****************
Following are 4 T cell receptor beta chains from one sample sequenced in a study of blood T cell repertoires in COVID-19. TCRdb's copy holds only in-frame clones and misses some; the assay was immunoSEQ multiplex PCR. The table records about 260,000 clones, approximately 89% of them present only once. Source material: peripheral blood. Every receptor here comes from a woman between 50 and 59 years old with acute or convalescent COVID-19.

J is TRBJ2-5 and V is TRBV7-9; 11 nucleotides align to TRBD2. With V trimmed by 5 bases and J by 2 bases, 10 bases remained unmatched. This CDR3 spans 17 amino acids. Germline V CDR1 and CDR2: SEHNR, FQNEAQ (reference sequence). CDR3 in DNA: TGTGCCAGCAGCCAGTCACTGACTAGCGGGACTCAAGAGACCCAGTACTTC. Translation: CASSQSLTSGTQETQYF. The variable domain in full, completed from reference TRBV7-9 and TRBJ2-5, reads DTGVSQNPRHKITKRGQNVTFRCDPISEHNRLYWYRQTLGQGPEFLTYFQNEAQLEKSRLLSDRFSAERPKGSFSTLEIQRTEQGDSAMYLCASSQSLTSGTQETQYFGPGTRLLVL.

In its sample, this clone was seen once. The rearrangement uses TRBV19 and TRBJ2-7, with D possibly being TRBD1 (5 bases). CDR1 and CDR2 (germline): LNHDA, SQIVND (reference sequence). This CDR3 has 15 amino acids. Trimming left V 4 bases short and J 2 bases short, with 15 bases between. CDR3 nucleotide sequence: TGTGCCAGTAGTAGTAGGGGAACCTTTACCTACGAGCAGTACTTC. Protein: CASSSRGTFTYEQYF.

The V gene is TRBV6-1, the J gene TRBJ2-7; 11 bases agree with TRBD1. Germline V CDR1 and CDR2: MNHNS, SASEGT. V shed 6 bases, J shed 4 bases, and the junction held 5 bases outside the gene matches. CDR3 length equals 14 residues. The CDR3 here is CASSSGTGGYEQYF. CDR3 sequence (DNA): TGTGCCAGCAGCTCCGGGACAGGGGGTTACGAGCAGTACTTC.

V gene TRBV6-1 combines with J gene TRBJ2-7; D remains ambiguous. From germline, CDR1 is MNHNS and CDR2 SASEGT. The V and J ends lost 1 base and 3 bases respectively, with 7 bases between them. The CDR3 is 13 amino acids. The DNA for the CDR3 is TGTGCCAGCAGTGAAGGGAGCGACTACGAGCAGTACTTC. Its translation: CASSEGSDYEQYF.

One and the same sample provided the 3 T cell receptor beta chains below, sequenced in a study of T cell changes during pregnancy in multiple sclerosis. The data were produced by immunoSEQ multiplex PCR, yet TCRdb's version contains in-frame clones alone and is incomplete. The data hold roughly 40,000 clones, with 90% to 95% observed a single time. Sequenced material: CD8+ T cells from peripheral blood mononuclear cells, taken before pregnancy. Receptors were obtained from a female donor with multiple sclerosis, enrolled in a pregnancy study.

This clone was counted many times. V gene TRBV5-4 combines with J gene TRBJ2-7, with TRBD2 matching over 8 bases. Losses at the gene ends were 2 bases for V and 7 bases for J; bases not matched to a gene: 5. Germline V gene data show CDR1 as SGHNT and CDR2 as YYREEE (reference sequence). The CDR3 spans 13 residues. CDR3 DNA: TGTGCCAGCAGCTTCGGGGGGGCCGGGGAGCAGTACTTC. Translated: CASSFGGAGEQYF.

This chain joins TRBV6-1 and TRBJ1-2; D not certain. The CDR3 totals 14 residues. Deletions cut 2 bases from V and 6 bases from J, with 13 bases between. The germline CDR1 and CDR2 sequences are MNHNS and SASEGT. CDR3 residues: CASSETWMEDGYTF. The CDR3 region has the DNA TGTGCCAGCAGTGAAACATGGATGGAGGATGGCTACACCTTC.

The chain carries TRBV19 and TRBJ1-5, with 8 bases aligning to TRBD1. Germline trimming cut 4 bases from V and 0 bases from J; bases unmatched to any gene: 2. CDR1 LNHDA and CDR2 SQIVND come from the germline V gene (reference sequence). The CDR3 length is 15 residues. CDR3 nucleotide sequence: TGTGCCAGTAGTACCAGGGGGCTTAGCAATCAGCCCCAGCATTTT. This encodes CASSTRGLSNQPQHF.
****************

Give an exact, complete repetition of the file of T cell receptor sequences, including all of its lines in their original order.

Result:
Following are 4 T cell receptor beta chains from one sample sequenced in a study of blood T cell repertoires in COVID-19. TCRdb's copy holds only in-frame clones and misses some; the assay was immunoSEQ multiplex PCR. The table records about 260,000 clones, approximately 89% of them present only once. Source material: peripheral blood. Every receptor here comes from a woman between 50 and 59 years old with acute or convalescent COVID-19.

J is TRBJ2-5 and V is TRBV7-9; 11 nucleotides align to TRBD2. With V trimmed by 5 bases and J by 2 bases, 10 bases remained unmatched. This CDR3 spans 17 amino acids. Germline V CDR1 and CDR2: SEHNR, FQNEAQ (reference sequence). CDR3 in DNA: TGTGCCAGCAGCCAGTCACTGACTAGCGGGACTCAAGAGACCCAGTACTTC. Translation: CASSQSLTSGTQETQYF. The variable domain in full, completed from reference TRBV7-9 and TRBJ2-5, reads DTGVSQNPRHKITKRGQNVTFRCDPISEHNRLYWYRQTLGQGPEFLTYFQNEAQLEKSRLLSDRFSAERPKGSFSTLEIQRTEQGDSAMYLCASSQSLTSGTQETQYFGPGTRLLVL.

In its sample, this clone was seen once. The rearrangement uses TRBV19 and TRBJ2-7, with D possibly being TRBD1 (5 bases). CDR1 and CDR2 (germline): LNHDA, SQIVND (reference sequence). This CDR3 has 15 amino acids. Trimming left V 4 bases short and J 2 bases short, with 15 bases between. CDR3 nucleotide sequence: TGTGCCAGTAGTAGTAGGGGAACCTTTACCTACGAGCAGTACTTC. Protein: CASSSRGTFTYEQYF.

The V gene is TRBV6-1, the J gene TRBJ2-7; 11 bases agree with TRBD1. Germline V CDR1 and CDR2: MNHNS, SASEGT. V shed 6 bases, J shed 4 bases, and the junction held 5 bases outside the gene matches. CDR3 length equals 14 residues. The CDR3 here is CASSSGTGGYEQYF. CDR3 sequence (DNA): TGTGCCAGCAGCTCCGGGACAGGGGGTTACGAGCAGTACTTC.

V gene TRBV6-1 combines with J gene TRBJ2-7; D remains ambiguous. From germline, CDR1 is MNHNS and CDR2 SASEGT. The V and J ends lost 1 base and 3 bases respectively, with 7 bases between them. The CDR3 is 13 amino acids. The DNA for the CDR3 is TGTGCCAGCAGTGAAGGGAGCGACTACGAGCAGTACTTC. Its translation: CASSEGSDYEQYF.

One and the same sample provided the 3 T cell receptor beta chains below, sequenced in a study of T cell changes during pregnancy in multiple sclerosis. The data were produced by immunoSEQ multiplex PCR, yet TCRdb's version contains in-frame clones alone and is incomplete. The data hold roughly 40,000 clones, with 90% to 95% observed a single time. Sequenced material: CD8+ T cells from peripheral blood mononuclear cells, taken before pregnancy. Receptors were obtained from a female donor with multiple sclerosis, enrolled in a pregnancy study.

This clone was counted many times. V gene TRBV5-4 combines with J gene TRBJ2-7, with TRBD2 matching over 8 bases. Losses at the gene ends were 2 bases for V and 7 bases for J; bases not matched to a gene: 5. Germline V gene data show CDR1 as SGHNT and CDR2 as YYREEE (reference sequence). The CDR3 spans 13 residues. CDR3 DNA: TGTGCCAGCAGCTTCGGGGGGGCCGGGGAGCAGTACTTC. Translated: CASSFGGAGEQYF.

This chain joins TRBV6-1 and TRBJ1-2; D not certain. The CDR3 totals 14 residues. Deletions cut 2 bases from V and 6 bases from J, with 13 bases between. The germline CDR1 and CDR2 sequences are MNHNS and SASEGT. CDR3 residues: CASSETWMEDGYTF. The CDR3 region has the DNA TGTGCCAGCAGTGAAACATGGATGGAGGATGGCTACACCTTC.

The chain carries TRBV19 and TRBJ1-5, with 8 bases aligning to TRBD1. Germline trimming cut 4 bases from V and 0 bases from J; bases unmatched to any gene: 2. CDR1 LNHDA and CDR2 SQIVND come from the germline V gene (reference sequence). The CDR3 length is 15 residues. CDR3 nucleotide sequence: TGTGCCAGTAGTACCAGGGGGCTTAGCAATCAGCCCCAGCATTTT. This encodes CASSTRGLSNQPQHF.